ELKHORN

The confession of a Mississippi carnival worker accused in a brutal sexual assault in Elkhorn should not be thrown out, a Walworth County judge ruled Thursday.

Judge Phillip Koss ruled against a motion filed on behalf of Terrence D. LeFlore, 24. The motion accused Elkhorn Police Detective Thomas Bushey of using illegitimate “coercive tactics” during a third interrogation shortly after a corrections officer woke LeFlore.

Mackenzie Renner, LeFlore’s lawyer, had requested the court throw out the statements made by her client in his third interview in nine hours because of how Bushey handled the interrogation. Koss eventually ruled the interrogation was fair.

“I don’t think the detective did anything wrong,” Koss said Thursday.

District Attorney Zeke Wiedenfeld earlier charged LeFlore with attempted first-degree intentional homicide using a dangerous weapon, two counts of first-degree sexual assault, armed robbery, aggravated battery, first-degree reckless injury and obstructing an officer.

LeFlore has pleaded not guilty to all charges. He was employed by North American Midway Entertainment, a company that supplied entertainment at the Walworth County Fair.

Elkhorn police Aug. 28 responded to the area of the Subway restaurant on South Lincoln Street where a 21-year-old woman was found partially clothed and unconscious in her car. Authorities said she was “badly injured,” and hospital staff later said her brain was swelling and her skull was severely fractured, according to the criminal complaint.

Renner on Nov. 20 filed a motion to suppress her client’s confession. In her motion, she said Bushey woke her client in the Walworth County Jail at 1:20 a.m. after the two had spoken twice between 5 and 7 p.m. Sept. 3 at the Elkhorn Police Department.

Renner in the motion says LeFlore’s “sole concern was release from custody.” He was away from friends or family.

Bushey interviewed LeFlore, who was still wrapped in a blanket, in a room Bushey estimated to be 5 by 8 feet in size. According to a transcript, Bushey repeatedly asked LeFlore why he picked the woman, why he sexually assaulted her and if he meant to kill her.

Renner said Bushey used the Reid technique, which she said could result in false confessions. Bushey opened with a monologue showing certainty of guilt, cut LeFlore off and offered some explanations for the behavior that were “less morally reprehensible,” she argued.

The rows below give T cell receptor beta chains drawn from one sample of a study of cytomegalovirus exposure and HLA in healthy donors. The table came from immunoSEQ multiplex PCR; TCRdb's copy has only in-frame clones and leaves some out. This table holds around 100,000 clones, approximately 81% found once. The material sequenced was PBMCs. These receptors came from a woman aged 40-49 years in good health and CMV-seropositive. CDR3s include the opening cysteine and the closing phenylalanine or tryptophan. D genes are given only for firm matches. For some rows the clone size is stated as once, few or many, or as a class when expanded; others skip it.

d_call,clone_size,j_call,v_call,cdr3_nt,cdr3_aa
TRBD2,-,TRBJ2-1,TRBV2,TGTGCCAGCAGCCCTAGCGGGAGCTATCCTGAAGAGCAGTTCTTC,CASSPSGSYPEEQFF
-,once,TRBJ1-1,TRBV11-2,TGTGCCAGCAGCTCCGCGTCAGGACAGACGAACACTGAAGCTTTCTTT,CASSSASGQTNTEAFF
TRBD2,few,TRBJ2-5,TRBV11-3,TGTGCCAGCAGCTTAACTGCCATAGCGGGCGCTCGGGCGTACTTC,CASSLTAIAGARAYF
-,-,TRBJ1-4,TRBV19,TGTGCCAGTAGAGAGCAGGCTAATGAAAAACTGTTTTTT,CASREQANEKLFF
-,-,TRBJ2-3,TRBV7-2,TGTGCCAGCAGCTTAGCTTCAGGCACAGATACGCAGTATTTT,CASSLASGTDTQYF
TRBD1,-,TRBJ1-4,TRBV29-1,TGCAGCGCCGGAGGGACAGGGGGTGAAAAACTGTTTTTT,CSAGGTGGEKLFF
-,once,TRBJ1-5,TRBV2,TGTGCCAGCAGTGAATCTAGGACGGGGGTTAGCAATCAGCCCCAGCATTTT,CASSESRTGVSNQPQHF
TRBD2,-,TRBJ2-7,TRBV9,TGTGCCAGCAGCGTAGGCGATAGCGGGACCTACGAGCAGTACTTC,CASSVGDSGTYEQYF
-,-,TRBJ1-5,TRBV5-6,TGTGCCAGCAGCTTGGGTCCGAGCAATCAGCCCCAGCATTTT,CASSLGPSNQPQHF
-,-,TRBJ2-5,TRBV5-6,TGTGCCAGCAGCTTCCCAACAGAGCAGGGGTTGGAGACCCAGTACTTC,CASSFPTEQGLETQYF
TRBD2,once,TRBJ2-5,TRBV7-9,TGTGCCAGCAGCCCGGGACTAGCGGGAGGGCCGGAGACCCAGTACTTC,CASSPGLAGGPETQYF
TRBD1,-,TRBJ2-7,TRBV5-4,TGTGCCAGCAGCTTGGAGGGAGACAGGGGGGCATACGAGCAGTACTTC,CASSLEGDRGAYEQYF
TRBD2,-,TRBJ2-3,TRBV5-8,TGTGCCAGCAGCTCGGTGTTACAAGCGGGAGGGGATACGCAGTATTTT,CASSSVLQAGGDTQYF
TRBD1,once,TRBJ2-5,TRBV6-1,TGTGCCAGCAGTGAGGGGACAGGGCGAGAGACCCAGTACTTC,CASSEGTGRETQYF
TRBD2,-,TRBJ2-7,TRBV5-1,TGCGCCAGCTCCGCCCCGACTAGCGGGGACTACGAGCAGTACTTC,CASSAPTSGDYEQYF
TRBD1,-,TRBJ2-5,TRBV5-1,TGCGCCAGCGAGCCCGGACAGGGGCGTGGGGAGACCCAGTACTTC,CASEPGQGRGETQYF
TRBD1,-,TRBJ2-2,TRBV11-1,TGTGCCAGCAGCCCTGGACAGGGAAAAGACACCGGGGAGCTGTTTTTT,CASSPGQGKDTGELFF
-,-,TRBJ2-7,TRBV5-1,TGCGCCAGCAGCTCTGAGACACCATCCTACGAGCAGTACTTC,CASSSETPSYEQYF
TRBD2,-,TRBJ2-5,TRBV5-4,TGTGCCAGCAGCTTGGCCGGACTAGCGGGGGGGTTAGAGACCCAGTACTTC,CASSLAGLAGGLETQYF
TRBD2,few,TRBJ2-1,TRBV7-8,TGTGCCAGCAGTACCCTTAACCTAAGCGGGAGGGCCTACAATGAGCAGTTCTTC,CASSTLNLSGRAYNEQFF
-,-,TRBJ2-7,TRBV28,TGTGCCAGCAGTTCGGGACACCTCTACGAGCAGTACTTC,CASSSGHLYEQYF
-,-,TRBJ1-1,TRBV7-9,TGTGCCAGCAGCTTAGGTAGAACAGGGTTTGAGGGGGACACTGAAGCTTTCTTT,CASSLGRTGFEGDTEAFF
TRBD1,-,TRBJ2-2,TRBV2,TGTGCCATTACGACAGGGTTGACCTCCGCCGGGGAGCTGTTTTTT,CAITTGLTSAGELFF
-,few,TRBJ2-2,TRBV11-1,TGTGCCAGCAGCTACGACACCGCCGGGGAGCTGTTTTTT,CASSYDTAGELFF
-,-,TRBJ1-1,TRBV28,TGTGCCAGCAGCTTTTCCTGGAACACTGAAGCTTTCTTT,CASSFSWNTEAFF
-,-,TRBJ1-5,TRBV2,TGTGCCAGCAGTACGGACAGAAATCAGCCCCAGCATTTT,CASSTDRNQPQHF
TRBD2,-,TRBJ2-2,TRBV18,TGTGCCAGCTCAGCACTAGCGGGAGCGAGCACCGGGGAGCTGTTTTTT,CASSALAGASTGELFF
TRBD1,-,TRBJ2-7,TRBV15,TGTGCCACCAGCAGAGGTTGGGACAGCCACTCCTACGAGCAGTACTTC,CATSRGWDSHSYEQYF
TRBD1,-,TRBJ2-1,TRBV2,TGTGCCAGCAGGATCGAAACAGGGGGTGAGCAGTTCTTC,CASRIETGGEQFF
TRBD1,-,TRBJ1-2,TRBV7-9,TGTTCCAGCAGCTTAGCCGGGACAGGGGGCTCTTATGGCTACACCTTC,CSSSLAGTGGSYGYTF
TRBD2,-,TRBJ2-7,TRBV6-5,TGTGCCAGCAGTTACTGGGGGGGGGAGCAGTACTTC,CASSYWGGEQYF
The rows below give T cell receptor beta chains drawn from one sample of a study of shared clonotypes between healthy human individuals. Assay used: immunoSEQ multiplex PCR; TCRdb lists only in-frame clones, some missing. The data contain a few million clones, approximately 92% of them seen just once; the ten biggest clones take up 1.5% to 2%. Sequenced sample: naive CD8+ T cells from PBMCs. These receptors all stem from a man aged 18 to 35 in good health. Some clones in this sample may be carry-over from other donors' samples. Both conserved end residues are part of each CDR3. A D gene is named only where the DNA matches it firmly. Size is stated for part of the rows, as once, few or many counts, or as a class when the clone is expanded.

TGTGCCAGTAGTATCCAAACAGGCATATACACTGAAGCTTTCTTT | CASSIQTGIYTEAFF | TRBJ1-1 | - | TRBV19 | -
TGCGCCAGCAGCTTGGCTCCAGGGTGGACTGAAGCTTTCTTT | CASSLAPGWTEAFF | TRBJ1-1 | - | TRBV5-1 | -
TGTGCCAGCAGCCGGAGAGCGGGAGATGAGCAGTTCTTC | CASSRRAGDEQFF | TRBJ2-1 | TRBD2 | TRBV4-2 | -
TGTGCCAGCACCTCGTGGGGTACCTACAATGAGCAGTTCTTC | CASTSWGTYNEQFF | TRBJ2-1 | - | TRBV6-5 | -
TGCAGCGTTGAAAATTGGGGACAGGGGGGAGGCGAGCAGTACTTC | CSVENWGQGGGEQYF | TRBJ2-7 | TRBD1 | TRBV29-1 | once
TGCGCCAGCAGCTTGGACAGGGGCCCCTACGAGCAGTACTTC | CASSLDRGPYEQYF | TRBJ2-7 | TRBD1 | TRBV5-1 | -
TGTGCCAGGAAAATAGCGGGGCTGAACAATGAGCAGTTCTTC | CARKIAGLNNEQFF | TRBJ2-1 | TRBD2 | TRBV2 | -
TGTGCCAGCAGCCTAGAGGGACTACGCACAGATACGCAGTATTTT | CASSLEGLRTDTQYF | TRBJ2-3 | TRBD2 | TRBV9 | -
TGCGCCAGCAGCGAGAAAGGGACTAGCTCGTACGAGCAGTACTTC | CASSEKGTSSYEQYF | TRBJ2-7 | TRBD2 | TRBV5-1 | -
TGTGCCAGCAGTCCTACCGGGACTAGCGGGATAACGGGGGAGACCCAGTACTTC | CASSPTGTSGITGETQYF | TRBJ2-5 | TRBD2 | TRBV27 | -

In the 20-minute interrogation, Bushey spoke 2,308 words, while LeFlore spoke 703, according to Renner’s motion.

“Now I’m going to says (sic) something to you before you say anything,” Bushey said, according to a transcript in Renner’s motion. “I know you lied ought (sic) to me and I know you assaulted this girl. I know that.

“I have to go to the DA which I told you earlier and tell him whether or not you’ve been honest with me or not, and that might help you with some consideration,” Bushey continued. “Maybe you can do some apologizing. I’m not telling you what to say, but I’m telling you we have all the proof we need right now and I don’t want you to keep lying to me about it.”

During the third interrogation, LeFlore said he had just wanted money, that he “only hit her one time, and she just fell.” He denied raping the woman, but said he removed her clothes to make it appear somebody had raped her.

Renner said just because LeFlore wasn’t hit doesn’t mean he wasn’t coerced. The third interrogation, Renner said, “violated due process.”

Bushey testified in court Thursday, the day before he is set to retire from his 40-year career.

Among the evidence Elkhorn police obtained from LeFlore’s possession was a shirt from the woman’s car, and authorities found internet searches on his phone for “fingerprints and blood” and “how can you tell if someone raped someone else,” according to the complaint.

Wiedenfeld argued the information Bushey put before LeFlore was factual. The detective never hit LeFlore or threatened him, the district attorney said.

Koss agreed with Wiedenfeld’s reasoning. Although LeFlore could have been a little tired, he was not kept awake for hours without food and water, the judge said.

LeFlore is next due in court at 1:15 p.m. Jan. 8.

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